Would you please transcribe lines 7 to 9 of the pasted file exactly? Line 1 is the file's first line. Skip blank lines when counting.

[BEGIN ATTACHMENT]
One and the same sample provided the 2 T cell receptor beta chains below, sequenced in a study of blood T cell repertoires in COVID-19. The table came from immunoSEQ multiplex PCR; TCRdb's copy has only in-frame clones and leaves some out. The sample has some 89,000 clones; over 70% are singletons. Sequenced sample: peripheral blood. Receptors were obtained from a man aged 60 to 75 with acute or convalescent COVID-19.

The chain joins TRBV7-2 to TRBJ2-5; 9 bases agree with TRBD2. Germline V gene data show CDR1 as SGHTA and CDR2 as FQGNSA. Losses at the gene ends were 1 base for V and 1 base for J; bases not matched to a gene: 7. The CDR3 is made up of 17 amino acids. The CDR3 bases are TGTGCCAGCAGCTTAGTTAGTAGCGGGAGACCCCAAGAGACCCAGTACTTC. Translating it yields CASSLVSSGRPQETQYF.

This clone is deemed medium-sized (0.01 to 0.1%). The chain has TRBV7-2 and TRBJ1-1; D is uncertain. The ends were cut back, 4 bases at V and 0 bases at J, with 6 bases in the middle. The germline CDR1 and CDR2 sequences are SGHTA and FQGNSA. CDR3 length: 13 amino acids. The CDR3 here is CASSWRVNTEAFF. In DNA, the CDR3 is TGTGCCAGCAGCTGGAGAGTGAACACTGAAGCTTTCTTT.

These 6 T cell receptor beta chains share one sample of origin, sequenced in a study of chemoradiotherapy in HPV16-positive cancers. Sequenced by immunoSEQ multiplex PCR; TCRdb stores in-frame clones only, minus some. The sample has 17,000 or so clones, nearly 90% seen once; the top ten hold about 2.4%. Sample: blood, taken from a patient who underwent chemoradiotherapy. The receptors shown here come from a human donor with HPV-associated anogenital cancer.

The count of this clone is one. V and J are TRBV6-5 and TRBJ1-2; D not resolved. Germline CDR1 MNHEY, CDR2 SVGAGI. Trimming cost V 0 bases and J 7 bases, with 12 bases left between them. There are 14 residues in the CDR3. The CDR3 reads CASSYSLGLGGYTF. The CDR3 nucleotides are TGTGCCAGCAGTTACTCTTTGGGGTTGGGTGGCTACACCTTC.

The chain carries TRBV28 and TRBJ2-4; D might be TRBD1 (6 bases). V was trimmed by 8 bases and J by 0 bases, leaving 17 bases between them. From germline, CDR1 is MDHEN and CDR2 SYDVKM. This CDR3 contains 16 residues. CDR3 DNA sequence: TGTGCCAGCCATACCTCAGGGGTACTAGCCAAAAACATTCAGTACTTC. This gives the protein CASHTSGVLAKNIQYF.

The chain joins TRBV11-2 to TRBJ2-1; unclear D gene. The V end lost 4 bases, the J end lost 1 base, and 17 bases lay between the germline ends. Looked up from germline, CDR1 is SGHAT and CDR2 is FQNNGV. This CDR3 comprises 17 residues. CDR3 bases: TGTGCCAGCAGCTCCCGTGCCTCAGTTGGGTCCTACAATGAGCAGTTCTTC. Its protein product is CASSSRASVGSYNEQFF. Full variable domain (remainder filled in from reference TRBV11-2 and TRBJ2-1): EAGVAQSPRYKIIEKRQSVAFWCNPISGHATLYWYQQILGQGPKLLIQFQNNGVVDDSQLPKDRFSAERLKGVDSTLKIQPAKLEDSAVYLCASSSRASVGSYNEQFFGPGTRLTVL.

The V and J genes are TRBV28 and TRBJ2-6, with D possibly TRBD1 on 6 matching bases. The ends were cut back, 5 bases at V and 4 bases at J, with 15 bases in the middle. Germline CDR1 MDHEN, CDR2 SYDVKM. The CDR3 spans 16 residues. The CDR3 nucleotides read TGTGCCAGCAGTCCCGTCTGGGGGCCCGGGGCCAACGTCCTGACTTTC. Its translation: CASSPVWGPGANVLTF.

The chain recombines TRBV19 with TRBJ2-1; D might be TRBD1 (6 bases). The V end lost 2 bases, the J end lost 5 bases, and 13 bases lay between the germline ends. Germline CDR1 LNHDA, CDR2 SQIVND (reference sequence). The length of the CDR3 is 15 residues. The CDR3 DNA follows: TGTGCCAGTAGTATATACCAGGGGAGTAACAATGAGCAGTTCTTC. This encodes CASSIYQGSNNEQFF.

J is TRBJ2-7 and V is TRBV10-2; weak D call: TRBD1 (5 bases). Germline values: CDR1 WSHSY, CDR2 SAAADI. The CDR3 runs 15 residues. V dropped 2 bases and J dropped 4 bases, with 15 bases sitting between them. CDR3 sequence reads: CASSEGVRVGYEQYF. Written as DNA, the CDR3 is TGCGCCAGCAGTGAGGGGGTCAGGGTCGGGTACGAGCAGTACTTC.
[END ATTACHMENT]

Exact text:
The chain joins TRBV11-2 to TRBJ2-1; unclear D gene. The V end lost 4 bases, the J end lost 1 base, and 17 bases lay between the germline ends. Looked up from germline, CDR1 is SGHAT and CDR2 is FQNNGV. This CDR3 comprises 17 residues. CDR3 bases: TGTGCCAGCAGCTCCCGTGCCTCAGTTGGGTCCTACAATGAGCAGTTCTTC. Its protein product is CASSSRASVGSYNEQFF. Full variable domain (remainder filled in from reference TRBV11-2 and TRBJ2-1): EAGVAQSPRYKIIEKRQSVAFWCNPISGHATLYWYQQILGQGPKLLIQFQNNGVVDDSQLPKDRFSAERLKGVDSTLKIQPAKLEDSAVYLCASSSRASVGSYNEQFFGPGTRLTVL.

The V and J genes are TRBV28 and TRBJ2-6, with D possibly TRBD1 on 6 matching bases. The ends were cut back, 5 bases at V and 4 bases at J, with 15 bases in the middle. Germline CDR1 MDHEN, CDR2 SYDVKM. The CDR3 spans 16 residues. The CDR3 nucleotides read TGTGCCAGCAGTCCCGTCTGGGGGCCCGGGGCCAACGTCCTGACTTTC. Its translation: CASSPVWGPGANVLTF.

The chain recombines TRBV19 with TRBJ2-1; D might be TRBD1 (6 bases). The V end lost 2 bases, the J end lost 5 bases, and 13 bases lay between the germline ends. Germline CDR1 LNHDA, CDR2 SQIVND (reference sequence). The length of the CDR3 is 15 residues. The CDR3 DNA follows: TGTGCCAGTAGTATATACCAGGGGAGTAACAATGAGCAGTTCTTC. This encodes CASSIYQGSNNEQFF.